Art/ Collection/ Art Object

明 董其昌 荊谿招隱圖 卷
Invitation to Reclusion at Jingxi

Dong Qichang (Chinese, 1555–1636)
Ming Dynasty (1368–1644)
dated 1611
Handscroll; ink on paper
Image: 10 1/4 × 36 7/16 in. (26 × 92.6 cm)
Credit Line:
Gift of Mr. and Mrs. Wan-go H. C. Weng, 1990
Accession Number:
Not on view
In this short handscroll, the artist-theorist Dong Qichang turns landscape forms into calligraphic abstractions. In the right half of the scroll, interlocking wedge-shaped masses create the illusion of a logical spatial recession. In the second half of the painting, logic is abandoned: ground planes shift, changes in scale are capricious, frequent contrasts between light and dark ink deny the blurring effects of atmosphere, and the illusion of recession is confounded by flat patterns of brushwork and patches of blank paper that continually assert the two-dimensionality of the picture surface.

As the painting's title suggests, the scroll invites the viewer on a journey that leads not only from illusionism to abstraction but from the external world of appearances to the inner world of the recluse's mind. In so doing, it visualizes the disparate worlds between which both the artist and the scroll's recipient, Dong's longtime friend Wu Zhengzhi (d. ca. 1619), must choose. In a long colophon inscribed after the painting, Dong praises Wu, who, like himself, chose to withdraw from government service to live in retirement:

I am like clouds returning to the mountain,
You are like the rising sun.
To go forth [and serve] or abide at home,
Either is appropriate.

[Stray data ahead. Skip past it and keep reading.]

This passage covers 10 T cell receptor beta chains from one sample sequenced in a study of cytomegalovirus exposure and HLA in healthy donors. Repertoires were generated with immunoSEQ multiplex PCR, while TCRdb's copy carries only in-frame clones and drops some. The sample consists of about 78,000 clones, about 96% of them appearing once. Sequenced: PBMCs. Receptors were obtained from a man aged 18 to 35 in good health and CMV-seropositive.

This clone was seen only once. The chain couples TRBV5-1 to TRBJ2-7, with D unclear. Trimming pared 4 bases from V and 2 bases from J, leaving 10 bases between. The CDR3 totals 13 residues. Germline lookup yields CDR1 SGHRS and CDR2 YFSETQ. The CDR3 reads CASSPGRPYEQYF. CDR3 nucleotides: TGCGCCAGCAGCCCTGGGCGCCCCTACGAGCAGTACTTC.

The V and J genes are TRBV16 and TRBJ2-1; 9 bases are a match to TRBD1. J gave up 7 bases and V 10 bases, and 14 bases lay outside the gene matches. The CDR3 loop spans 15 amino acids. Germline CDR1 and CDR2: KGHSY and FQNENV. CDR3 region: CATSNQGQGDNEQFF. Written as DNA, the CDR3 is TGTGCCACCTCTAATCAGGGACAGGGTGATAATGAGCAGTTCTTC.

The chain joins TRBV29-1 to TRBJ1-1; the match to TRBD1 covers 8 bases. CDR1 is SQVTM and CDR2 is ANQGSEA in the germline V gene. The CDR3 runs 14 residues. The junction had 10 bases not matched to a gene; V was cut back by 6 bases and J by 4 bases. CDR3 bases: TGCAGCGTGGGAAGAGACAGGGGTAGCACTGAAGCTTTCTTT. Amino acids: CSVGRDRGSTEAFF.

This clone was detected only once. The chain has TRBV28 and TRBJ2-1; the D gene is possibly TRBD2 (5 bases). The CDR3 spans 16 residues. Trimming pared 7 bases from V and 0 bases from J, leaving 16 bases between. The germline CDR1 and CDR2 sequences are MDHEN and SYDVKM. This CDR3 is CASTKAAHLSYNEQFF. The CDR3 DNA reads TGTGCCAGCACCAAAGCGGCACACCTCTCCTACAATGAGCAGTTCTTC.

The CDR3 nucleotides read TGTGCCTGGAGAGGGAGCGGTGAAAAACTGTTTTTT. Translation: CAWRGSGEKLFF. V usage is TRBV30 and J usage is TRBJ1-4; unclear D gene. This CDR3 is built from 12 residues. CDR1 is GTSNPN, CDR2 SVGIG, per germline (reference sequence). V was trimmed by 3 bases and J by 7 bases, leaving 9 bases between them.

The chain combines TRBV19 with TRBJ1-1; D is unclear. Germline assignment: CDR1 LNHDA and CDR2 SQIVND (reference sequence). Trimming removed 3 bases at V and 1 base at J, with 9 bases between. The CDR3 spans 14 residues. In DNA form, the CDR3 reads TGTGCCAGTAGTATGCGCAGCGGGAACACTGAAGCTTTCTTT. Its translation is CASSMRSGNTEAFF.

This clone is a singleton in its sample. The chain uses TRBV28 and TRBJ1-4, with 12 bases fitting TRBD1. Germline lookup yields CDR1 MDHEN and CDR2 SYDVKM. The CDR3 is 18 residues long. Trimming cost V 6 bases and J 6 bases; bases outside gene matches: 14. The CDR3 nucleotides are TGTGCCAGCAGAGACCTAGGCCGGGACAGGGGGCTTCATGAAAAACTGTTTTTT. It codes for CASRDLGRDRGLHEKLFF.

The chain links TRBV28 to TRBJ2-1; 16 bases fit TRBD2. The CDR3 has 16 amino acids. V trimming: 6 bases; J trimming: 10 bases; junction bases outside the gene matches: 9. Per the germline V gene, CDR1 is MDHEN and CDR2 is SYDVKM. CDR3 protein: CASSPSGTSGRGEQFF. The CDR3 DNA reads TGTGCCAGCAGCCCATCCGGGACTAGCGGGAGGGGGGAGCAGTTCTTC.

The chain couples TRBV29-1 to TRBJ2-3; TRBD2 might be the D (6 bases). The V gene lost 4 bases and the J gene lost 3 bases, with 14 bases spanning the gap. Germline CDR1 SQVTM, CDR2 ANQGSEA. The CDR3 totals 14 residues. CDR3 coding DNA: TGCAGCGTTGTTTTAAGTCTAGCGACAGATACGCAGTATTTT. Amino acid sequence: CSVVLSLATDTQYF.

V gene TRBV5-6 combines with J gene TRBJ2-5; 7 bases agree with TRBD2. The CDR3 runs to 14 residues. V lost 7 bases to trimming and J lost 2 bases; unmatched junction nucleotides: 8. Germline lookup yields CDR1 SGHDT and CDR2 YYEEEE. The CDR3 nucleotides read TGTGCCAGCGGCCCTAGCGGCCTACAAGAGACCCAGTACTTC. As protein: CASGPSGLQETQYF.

Why must one live [in isolation like] the crane and gibbon?
Only those who shun this world,
Can live out their days in the Peach Blossom Spring [an idyllic community of hermits celebrated in poetry by Tao Qian (365–427)].
Inscription: Artist's inscriptions and signatures

(3 columns in semi-cursive script, Dated 1611)

Invitation to Reclusion at Jingxi, painted on the Day of Man [seventh day of the first month] in the xinnhai year [1611] by Dong Xuanzai [Dong Qichang] at the Baoding Studio.


(21 columns in semi-cursive script, Dated 1613)


Artist’s seals


Label strip

Unidentified artist, 1 column in standard script, undated:

董其昌 《荊溪招隱》


1. Wu Zhengzhi 吳正志 (d. ca. 1619), 17 columns in semi-cursive script, dated 1617; 2 seals:

余識玄宰在未第前,時玄宰才名譟甚。後同舉進士,群輩競為考館逐鹿,即玄宰臚唱第一,幾為捷足所先,余遜不就試,又以狂言謫塞外,玄宰由此見知。不十年,玄宰亦以史官外補。自泖上至荊谿,幾六百里,扁舟過從,音問不絕。曾乞畫,玄宰雖心諾而未踐也。戊申[1608]復以戇直為權門要人陳治則所逐。光祿之席未煖,黜為湖州司李。玄宰故見惡斯人者,不覺同病相憐,訪余雲起樓頭,貽以二卷一畫。既各移藩臬,忌玄宰者,未容出山,余雖為小草,亦望望然,從彭蠡拂衣而歸,此圖遂成先讖矣。今而後,山中日月正長,白首兄弟載書畫船,問字往還,誓不為弋者所慕,又豈待招而後隱哉?丁巳夏至日長蟄散人吳正志識。 [印]: 吳正志印、吳之矩

2. Weng Tonghe 翁同龢 (1830–1904), 10 columns in standard script, dated 1877; 1 seal:

沈景倩[德潛] 《野獲編》 載:僧慧秀,能詩,為吳澈如比部所厚,築庵陽羡以居。之後澈如轉江右兵使,慧秀竟棄瓢笠稱山人。未幾慧秀死,而澈如之長君洪亮以勸誘慧秀還俗,犯佛戒,故遭冥譴。其事甚怪,殆不足論。余嘗見 《宜興志》,知澈如為吳中名宿,家世最盛,其雲起樓至今尚在也。丁丑二月同龢漫記。 [印]: 翁同龢印

Collectors' seals

Weng Tonghe 翁同龢 (1830–1904)

Weng Wan’ge 翁萬戈 (Wan-go Weng, born 1918)

Kansas City. Nelson-Atkins Museum of Art. "The Century of Dong Qichang," April 19, 1992–June 14, 1992.

Los Angeles County Museum of Art. "The Century of Dong Qichang," July 6, 1992–September 20, 1992.

New York. The Metropolitan Museum of Art. "The Century of Dong Qichang," October 15, 1992–January 3, 1993.

New York. The Metropolitan Museum of Art. "Traditional Scholarly Values at the End of the Qing Dynasty: The Collection of Weng Tonghe (1830–1904)," June 30, 1998–January 3, 1999.

New York. The Metropolitan Museum of Art. "A Millennium of Chinese Painting: Masterpieces from the Permanent Collection," September 8, 2001–January 13, 2002.

New York. The Metropolitan Museum of Art. "Chinese Painting, Masterpieces from the Permanent Collection," August 28, 2004–February 20, 2005.

New York. The Metropolitan Museum of Art. "Landscapes Clear and Radiant: The Art of Wang Hui (1632–1717)," September 9, 2008–January 4, 2009.

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